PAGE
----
Many people, even in Washington, realize that retirement planning can be a bit complicated at times. There are all kinds of rules about who can do what and when they have to do it and what they have to do it with. Many people have rightfully complained about how the government and bureacracy values form over substance. In an effort to address these issues the Financial Industry Regulatory Authority (FINRA) issued an investor alert on April 7, 2016 to help address some of the larger and more common questions about the law of required minimum distribution (RMD). As such, it is perhaps time to reexamine or address some of these larger issues about RMDs. It is probably best to first explain that a RMD is the legally minimum that the owner of an individual retirement account (IRA) of some sort must take out without incurring a tax penalty. An IRA can be a 401(k), 403(b) or a roth IRA or any number of other retirement investment vehicle that receives preferential tax treatment under the Internal Revenue Code (26 United States Code).

To begin with, the owners of a Roth IRA do not need to take any RMD. Once the owner passes away, his/her spouse or anyone who inherits it must then take RMDs. With respect to non-Roth IRA accounts, the latest that an IRA owner must take his/her first RMD is on April 1st on the year following that they reach 70 and one half years old. So if you reach 70 and a half on January 2, 2016 the latest you must take a distribution is on April 1, 2017.

NOT AS USEFUL BUT STILL GOOD TO HAVE

This blog has explored the issues revolving around an ABC trust in the past and how its previously primary reason for existence is now no longer a consideration for many people. The primary reason for their existence was to ultimately lowering the overall tax liability of the parties by sheltering one spouse’s assets and estate tax liability from the others. With the higher estate tax exemption and exemption portability allowed between spouses, its utility is diminished. For those in New York, however, there is some need to maintain it for New York estate tax purposes. There are other benefits to having such a trust. ABC trusts are known by many names, including a credit shelter trust or a joint spousal trust.

There is little if any difference between the names. Another benefit to such trusts is the step up basis that is accomplished upon the passing of the owner. Whenever title to that asset eventually does pass, the new owner will have a higher basis, so that when they in turn pass title, they will have a lower capital gains tax bill. Indeed under federal estate tax law, the stepped up basis will likely be not be an issue for estate tax liability, given the large federal estate tax exemption and availability of the portable exemption between spouses. New York’s estate tax, however, makes it more likely that a joint spousal trust should be employed, so that the deceased spouse’s original basis can be noted and the surviving spouse can account for any increase in basis for their estate when they pass away, since the surviving spouse gets full stepped up basis of the asset. This can help to possibly reduce the overall tax bill.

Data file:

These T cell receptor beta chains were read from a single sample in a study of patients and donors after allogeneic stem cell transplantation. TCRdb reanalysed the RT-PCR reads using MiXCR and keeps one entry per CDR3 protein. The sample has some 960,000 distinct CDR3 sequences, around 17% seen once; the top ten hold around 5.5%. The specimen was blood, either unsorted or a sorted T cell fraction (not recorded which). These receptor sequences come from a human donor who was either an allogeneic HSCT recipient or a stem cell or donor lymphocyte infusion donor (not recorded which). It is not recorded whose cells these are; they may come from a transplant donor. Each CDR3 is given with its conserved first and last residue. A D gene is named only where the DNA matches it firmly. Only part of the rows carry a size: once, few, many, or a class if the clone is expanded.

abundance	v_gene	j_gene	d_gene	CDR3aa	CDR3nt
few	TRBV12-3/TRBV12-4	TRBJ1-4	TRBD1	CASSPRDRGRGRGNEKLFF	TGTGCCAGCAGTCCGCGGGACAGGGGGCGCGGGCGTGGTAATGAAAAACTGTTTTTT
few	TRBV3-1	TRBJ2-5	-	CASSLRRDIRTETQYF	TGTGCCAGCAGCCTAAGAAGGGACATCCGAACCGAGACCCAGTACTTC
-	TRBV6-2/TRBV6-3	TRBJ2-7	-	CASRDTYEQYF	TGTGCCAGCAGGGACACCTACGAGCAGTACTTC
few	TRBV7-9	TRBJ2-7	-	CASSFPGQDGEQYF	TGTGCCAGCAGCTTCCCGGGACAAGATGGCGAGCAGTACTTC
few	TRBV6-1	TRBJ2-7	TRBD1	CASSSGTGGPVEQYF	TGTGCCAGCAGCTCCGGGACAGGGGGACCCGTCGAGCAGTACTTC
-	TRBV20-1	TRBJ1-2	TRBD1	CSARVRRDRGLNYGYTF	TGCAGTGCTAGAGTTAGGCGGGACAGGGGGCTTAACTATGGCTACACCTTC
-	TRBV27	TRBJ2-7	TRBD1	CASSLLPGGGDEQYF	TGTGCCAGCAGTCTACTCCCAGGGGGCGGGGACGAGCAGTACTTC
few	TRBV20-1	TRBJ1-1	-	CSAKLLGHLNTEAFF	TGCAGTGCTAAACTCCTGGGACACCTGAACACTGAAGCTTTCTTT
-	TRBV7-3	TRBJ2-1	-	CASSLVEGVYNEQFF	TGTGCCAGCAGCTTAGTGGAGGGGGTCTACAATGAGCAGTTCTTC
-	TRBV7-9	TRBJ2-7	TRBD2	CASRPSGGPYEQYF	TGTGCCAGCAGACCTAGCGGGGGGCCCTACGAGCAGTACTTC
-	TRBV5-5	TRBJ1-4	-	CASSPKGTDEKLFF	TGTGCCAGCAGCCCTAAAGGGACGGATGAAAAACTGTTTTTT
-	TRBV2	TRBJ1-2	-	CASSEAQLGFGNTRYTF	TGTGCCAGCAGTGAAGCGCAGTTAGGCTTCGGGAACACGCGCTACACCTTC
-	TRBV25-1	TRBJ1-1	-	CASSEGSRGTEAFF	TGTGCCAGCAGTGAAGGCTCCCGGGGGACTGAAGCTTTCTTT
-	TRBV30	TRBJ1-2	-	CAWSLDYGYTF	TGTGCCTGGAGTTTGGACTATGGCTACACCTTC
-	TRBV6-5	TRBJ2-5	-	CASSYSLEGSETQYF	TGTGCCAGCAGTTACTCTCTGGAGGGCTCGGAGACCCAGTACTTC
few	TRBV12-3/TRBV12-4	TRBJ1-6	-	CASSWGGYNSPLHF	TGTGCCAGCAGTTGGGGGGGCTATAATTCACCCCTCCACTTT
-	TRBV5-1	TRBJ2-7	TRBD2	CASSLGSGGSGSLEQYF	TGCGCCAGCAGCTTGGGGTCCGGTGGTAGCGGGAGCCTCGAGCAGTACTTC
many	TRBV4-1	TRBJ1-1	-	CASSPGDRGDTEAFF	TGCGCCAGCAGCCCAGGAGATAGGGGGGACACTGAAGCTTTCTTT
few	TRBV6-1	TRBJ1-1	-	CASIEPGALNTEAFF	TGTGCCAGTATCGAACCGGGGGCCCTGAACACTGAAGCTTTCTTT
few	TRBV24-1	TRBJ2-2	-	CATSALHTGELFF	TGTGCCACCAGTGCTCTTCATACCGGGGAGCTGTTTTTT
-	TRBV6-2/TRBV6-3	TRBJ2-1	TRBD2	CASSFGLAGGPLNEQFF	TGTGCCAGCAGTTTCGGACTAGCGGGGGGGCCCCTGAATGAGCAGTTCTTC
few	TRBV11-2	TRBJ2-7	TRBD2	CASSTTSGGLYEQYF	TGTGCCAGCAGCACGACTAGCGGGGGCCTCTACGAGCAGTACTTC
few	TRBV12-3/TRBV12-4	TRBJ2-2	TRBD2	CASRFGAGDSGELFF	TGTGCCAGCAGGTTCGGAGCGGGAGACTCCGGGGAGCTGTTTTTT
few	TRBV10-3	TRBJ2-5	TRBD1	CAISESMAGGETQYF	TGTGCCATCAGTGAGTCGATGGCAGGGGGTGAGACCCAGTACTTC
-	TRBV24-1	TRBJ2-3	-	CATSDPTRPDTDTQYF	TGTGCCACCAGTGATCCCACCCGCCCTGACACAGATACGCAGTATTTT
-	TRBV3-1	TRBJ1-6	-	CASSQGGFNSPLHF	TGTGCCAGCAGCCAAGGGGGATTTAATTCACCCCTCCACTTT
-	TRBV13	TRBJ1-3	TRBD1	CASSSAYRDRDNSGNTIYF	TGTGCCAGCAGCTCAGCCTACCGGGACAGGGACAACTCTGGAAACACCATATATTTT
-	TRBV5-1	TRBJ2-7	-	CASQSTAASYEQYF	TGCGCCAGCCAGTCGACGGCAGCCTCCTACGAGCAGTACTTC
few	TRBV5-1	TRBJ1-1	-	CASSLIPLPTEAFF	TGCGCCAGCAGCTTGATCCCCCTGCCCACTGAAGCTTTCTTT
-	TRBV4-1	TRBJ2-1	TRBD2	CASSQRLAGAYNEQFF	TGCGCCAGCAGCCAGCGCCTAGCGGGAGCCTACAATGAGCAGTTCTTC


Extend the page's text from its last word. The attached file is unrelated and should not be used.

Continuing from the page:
GOOD NEWS AND BAD NEWS

Most people are aware that April 15 is tax day. That simply means that you have to have your taxes filed and paid by that date and that the year that those taxes are due for are from January 1st to December 31st of the previous year. New York, however, takes a slightly different approach to estate tax liability. Estate tax liability rates are set from April 1st to March 31st. So, if you are administering an estate, wherein the deceased passed away on March 30, the estate tax liability will be different and lower than if they passed away on April 2 of the same year. As this blog discussed in the past, New York state amended its estate tax in 2014 so that it will be on par with the federal estate tax rate in 2019. Prior to 2014, New York had an estate tax exclusion of one million dollars. As of April 1, 2016 the estate tax exclusion is $4,187,500. As such the good news is that with the passage of the changes to the estate tax laws, more estates will not have to pay any estate tax at all. The bad news is that the majority of the estates that exceed that value will likely have to pay a higher tax rate than before and maybe even more than the federal tax rate.

Starting in 2019, New York’s estate tax rate exclusion will mirror the federal amounts. Since both are pegged to inflation, they will grow year to year. That is where the differences will end. Under the federal estate tax, only the amount above the federal tax exclusion is taxed. So, just to make the example easy, if the federal tax exclusion is $5,000,000 (it is not), an estate worth $6,000,000 would only be taxed by the federal government on $1,000,000. New York’s estate tax requires that if the estate is greater than 105% of the exclusion, the entire estate is taxed. So, with the same example immediately above, the entire estate (6,000,000) would be taxed. If the estate was say $5,249,999 (one dollar less than 105%) instead of 6,000,000, the entire amount would not be taxed, since the estate has to exceed 105%. If the estate was $5,250,001 (one dollar more than 105%), the entire estate would be taxed.

HUGUETTE CLARK AS EXEMPLAR

The last member of the gilded age passed away just a few years ago. Huguette Clark’s life, in some ways, seems to mirror the classic Orson Welles classic

One of the first things that she did to insure an estate battle was to pass the entirety of her estate via a will. While the larger family itself may have created various trusts for family members to pass on the overwhelming wealth, Ms. Clark herself chose to pass her wealth via a will. While it is alleged that Ms. Clark’s attorney and accountant had something to do with these limited and financially irresponsible decisions, Ms. Clark did not create a trust to ensure the passage of her large and very valuable art collection to charity, which included a painting by Monet, valued at at least $25 million as well as a Picasso worth over $31 million.